Self awareness is about understanding who we are and how we feel. It’s about understanding how we work with others and shifting anything that’s not working. It is about learning how to give feedback in a way that will heard and inspire positive change.
In the work of regional innovation, we’re often supporting others to build their self awareness. We know that greater self awareness can drive changes in attitudes and behaviours, essential in creating change at a community level.
The ideas and stories below were shared by members of the Network during a peer learning session on 19 June 2018. The Network identified a few consistent principles that help — whether we’re working on our own self awareness, with others, or with the community.
What does it mean?
- Understanding our reactions
- Seeing ourselves through others’ eyes
- Anticipating others reactions
- Offering constructive feedback
- Building positive self awareness
- Creating safe relationships
- Connecting to goals
- Working through it together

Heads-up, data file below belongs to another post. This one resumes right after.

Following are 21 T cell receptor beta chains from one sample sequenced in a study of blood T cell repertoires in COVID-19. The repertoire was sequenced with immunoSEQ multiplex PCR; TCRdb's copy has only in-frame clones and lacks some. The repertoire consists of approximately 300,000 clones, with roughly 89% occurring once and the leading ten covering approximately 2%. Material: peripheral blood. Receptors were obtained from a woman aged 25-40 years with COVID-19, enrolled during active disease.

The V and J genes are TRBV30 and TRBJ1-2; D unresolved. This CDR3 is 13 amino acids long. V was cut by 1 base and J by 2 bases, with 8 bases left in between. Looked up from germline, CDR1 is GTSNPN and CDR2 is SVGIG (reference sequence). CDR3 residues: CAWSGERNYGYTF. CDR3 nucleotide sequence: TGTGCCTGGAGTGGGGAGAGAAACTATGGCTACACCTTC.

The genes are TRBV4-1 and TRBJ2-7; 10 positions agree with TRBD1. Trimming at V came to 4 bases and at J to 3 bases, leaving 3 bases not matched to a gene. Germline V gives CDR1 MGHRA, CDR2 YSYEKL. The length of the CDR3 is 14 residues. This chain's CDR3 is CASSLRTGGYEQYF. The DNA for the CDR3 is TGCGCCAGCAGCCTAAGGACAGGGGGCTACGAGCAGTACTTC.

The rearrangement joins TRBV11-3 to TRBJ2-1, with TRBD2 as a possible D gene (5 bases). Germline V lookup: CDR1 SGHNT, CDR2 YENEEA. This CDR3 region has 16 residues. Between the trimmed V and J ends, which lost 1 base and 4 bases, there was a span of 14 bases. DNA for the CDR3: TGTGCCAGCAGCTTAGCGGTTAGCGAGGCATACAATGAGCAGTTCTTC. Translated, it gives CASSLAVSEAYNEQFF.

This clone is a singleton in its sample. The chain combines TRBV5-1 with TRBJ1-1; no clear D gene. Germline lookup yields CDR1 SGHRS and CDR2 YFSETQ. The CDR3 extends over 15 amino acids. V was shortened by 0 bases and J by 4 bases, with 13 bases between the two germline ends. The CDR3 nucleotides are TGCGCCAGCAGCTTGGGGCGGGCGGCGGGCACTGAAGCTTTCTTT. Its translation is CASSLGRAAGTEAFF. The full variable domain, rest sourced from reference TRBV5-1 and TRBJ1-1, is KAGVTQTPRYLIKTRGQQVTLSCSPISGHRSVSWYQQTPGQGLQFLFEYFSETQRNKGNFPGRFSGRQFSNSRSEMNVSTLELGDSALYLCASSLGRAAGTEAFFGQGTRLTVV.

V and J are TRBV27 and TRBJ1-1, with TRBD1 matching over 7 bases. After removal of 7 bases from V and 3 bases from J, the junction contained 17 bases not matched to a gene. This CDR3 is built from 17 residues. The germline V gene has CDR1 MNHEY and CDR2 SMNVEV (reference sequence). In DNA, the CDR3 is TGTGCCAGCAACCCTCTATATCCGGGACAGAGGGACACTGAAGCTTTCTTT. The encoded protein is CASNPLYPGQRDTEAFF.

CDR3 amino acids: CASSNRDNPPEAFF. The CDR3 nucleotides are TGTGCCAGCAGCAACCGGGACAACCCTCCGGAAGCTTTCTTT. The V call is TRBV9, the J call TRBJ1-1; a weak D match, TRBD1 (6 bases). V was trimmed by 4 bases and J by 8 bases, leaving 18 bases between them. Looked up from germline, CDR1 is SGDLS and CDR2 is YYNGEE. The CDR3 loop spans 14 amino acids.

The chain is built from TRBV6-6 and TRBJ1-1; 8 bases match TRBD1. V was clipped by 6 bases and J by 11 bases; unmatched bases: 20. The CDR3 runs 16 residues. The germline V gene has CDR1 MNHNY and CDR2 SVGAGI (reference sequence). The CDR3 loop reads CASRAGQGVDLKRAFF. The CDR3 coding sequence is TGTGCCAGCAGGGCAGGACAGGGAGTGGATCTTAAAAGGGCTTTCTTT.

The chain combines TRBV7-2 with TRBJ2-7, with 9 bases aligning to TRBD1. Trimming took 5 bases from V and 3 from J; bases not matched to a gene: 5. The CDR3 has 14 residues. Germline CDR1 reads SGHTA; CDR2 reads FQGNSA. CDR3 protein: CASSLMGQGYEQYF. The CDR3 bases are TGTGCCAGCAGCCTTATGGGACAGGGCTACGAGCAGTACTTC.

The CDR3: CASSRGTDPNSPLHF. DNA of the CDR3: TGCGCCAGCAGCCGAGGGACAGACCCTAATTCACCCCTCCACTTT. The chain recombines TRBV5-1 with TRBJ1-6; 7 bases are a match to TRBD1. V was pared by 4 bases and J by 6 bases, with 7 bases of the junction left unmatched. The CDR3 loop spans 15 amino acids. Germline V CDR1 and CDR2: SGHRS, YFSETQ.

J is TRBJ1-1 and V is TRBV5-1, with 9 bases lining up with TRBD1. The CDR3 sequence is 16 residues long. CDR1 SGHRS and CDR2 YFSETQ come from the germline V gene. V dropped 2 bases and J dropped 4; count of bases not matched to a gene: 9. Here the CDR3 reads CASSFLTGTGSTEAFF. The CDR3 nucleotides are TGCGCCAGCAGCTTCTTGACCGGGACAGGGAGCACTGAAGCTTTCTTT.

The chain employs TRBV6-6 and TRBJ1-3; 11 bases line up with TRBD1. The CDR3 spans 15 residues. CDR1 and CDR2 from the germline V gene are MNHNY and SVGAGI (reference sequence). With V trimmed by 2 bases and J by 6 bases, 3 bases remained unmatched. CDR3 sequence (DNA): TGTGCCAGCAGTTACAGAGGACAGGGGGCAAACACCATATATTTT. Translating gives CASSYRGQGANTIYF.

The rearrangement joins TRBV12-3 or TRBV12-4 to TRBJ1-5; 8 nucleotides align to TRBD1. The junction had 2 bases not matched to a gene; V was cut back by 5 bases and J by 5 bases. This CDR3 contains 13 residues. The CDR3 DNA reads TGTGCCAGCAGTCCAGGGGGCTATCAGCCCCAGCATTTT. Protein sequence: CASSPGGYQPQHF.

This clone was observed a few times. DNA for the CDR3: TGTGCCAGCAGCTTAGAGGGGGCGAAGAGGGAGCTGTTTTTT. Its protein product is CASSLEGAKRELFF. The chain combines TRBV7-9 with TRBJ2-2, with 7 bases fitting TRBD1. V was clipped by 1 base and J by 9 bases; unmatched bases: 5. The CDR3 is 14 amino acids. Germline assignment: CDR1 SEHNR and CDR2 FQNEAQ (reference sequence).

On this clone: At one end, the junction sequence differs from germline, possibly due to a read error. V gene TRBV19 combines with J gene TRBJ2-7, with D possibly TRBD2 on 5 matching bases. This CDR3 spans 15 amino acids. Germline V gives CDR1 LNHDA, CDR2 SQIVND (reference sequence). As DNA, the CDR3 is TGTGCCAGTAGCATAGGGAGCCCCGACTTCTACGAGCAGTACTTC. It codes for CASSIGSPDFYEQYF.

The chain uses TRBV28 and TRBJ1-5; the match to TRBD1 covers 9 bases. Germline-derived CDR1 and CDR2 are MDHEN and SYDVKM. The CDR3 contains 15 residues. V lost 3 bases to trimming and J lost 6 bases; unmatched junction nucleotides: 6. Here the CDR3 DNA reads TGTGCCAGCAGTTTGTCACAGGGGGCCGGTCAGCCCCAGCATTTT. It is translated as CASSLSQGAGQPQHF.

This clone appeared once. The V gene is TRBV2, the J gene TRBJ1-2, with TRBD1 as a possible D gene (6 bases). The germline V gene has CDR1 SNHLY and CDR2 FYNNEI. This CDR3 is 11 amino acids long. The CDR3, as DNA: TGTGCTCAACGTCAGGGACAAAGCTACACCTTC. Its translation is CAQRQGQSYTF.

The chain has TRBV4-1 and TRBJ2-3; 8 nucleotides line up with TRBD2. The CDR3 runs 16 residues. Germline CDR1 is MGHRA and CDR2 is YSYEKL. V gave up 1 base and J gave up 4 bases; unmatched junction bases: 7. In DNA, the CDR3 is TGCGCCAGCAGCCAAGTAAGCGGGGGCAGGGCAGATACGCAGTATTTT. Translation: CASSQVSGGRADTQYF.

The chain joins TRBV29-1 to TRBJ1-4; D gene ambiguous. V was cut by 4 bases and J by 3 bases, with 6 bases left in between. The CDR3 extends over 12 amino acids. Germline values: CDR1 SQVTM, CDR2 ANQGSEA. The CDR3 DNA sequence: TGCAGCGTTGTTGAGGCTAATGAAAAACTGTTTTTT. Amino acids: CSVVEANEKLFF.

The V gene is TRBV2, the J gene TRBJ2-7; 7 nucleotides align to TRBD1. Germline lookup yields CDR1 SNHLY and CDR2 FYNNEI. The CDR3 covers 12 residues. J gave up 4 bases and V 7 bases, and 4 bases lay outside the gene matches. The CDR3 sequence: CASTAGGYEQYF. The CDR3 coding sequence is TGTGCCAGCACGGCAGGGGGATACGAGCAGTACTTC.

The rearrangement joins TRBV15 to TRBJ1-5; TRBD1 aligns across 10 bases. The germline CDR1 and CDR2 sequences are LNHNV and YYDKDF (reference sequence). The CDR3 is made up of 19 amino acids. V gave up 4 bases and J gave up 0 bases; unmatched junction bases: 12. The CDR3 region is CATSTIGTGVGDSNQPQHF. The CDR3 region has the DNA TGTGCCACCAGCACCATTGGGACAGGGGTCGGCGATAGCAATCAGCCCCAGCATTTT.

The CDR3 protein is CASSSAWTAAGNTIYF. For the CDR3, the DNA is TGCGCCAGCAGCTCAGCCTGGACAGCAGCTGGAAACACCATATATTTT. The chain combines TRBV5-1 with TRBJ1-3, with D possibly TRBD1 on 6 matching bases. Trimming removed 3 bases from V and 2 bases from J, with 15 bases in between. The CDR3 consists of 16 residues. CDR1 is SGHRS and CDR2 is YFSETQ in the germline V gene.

- Getting stuck in self-improvement
- Leaving it too long to seek feedback
- Avoiding giving feedback
What does it mean?
Understanding our reactions
We’re not always aware of how we feel, why we feel it, and the impact those feelings can have on ourselves and others. Sometimes we don’t want to acknowledge that we are feeling vulnerable, anxious, confused — or even excited. How we handle our emotions and the reactions that can flow on from them can make all the difference in how we work with others. In particular, when it comes to effective communication and relationships. When we’re more aware of how we feel, we’re better at responding rather than reacting.
In working with young people, practitioners often use narrative therapy to help young people learn to name and understand their own emotions. Narrative therapy involves piecing together the story about how and why we have done something. This technique then helps us to name the emotions, and see how our emotions have influenced our actions. Putting together these narratives can help us spot the emotion and stop the behaviour. See links below for more information on narrative therapy.
Seeing ourselves through others’ eyes